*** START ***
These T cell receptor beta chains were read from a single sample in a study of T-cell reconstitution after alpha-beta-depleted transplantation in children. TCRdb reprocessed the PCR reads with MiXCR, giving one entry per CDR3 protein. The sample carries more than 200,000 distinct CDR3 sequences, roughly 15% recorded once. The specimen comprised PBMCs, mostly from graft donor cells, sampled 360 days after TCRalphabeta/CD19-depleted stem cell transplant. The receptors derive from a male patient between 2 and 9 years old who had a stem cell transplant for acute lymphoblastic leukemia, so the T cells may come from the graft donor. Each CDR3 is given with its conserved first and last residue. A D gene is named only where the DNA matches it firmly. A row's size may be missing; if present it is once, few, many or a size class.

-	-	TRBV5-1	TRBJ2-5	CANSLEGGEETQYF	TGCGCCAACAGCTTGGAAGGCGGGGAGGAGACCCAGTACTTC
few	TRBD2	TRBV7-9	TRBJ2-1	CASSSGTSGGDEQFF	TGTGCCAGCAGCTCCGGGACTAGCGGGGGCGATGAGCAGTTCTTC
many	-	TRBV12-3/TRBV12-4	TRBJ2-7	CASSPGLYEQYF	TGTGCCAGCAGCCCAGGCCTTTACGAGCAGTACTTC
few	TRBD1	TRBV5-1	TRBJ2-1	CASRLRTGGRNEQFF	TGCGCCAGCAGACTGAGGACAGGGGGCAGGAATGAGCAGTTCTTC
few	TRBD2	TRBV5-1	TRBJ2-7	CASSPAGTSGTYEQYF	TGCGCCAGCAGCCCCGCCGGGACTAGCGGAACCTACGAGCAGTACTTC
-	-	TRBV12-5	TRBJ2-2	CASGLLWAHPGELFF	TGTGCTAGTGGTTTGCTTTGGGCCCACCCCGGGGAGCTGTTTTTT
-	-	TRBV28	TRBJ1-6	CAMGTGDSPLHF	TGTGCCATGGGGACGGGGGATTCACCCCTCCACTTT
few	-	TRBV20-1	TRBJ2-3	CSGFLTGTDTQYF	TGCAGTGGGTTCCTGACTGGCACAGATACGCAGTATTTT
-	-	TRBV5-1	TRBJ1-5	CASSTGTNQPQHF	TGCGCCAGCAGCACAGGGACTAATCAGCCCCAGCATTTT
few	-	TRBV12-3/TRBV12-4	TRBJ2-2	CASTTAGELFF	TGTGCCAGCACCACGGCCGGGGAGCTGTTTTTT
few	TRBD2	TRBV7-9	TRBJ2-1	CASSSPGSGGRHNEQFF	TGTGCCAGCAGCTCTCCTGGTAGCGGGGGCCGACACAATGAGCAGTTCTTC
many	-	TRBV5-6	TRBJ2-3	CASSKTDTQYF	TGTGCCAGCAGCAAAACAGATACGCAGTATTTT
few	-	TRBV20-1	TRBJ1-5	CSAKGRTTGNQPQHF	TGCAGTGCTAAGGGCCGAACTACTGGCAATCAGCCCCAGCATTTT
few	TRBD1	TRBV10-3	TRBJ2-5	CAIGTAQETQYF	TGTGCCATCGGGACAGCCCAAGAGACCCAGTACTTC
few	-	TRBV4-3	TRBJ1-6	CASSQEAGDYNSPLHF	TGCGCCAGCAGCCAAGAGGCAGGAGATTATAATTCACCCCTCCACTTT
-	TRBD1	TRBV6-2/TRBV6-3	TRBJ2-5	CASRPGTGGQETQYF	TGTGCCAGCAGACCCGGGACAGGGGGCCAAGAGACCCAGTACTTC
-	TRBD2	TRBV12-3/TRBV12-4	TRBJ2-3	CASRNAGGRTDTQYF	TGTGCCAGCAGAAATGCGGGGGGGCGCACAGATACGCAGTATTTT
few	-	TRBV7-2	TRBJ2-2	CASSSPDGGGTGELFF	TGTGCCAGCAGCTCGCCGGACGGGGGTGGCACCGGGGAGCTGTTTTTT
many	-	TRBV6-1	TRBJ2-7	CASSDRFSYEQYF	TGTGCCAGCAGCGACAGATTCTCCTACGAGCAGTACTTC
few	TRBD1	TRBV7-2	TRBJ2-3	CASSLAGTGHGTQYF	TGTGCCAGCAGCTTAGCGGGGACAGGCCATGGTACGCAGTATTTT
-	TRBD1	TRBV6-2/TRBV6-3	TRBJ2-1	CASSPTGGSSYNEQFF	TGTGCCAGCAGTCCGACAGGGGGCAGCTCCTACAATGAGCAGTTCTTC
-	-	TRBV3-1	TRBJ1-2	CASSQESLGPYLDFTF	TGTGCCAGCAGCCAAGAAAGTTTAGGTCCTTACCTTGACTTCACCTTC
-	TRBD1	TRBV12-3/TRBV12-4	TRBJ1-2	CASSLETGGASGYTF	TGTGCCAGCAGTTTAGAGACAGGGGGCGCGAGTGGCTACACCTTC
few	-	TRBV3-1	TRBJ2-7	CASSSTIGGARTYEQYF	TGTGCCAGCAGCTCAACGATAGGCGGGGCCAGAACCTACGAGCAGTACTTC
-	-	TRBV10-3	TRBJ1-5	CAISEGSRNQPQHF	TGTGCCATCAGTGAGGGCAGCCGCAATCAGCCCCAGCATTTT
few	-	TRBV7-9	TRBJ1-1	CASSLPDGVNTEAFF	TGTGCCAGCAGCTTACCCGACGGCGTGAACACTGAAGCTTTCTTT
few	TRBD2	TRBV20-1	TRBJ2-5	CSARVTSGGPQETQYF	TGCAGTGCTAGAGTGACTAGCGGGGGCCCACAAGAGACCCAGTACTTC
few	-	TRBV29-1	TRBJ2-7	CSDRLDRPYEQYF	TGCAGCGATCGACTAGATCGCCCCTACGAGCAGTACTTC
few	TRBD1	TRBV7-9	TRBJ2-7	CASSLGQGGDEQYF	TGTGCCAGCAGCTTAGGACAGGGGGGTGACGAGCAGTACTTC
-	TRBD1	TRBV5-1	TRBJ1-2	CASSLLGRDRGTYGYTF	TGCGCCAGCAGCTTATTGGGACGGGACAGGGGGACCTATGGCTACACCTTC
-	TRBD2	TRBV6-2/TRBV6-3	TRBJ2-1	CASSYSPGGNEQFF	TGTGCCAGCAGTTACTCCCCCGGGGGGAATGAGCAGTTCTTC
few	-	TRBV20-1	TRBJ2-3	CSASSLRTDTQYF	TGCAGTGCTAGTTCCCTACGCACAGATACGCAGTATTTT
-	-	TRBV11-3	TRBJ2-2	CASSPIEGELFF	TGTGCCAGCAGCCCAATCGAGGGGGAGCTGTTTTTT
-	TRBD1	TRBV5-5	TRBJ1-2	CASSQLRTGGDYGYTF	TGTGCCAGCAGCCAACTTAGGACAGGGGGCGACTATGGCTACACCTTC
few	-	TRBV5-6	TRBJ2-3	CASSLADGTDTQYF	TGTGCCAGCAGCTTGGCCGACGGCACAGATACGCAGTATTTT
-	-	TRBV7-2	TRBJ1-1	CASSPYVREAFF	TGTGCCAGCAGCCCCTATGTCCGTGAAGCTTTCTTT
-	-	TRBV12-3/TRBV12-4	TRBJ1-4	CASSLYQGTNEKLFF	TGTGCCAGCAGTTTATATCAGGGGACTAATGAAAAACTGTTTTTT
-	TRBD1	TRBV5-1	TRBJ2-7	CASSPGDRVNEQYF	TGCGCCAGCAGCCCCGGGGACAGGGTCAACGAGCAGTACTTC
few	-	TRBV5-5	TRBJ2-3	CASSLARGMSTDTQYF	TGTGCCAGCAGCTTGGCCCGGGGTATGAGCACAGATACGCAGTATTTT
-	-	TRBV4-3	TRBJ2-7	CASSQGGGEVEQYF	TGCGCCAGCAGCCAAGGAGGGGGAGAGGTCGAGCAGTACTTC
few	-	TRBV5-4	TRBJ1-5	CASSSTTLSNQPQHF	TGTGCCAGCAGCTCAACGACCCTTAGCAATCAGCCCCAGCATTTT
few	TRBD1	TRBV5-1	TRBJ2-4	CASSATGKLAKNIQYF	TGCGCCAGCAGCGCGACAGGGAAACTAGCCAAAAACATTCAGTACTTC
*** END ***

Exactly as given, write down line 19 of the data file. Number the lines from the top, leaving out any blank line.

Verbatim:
few	-	TRBV7-2	TRBJ2-2	CASSSPDGGGTGELFF	TGTGCCAGCAGCTCGCCGGACGGGGGTGGCACCGGGGAGCTGTTTTTT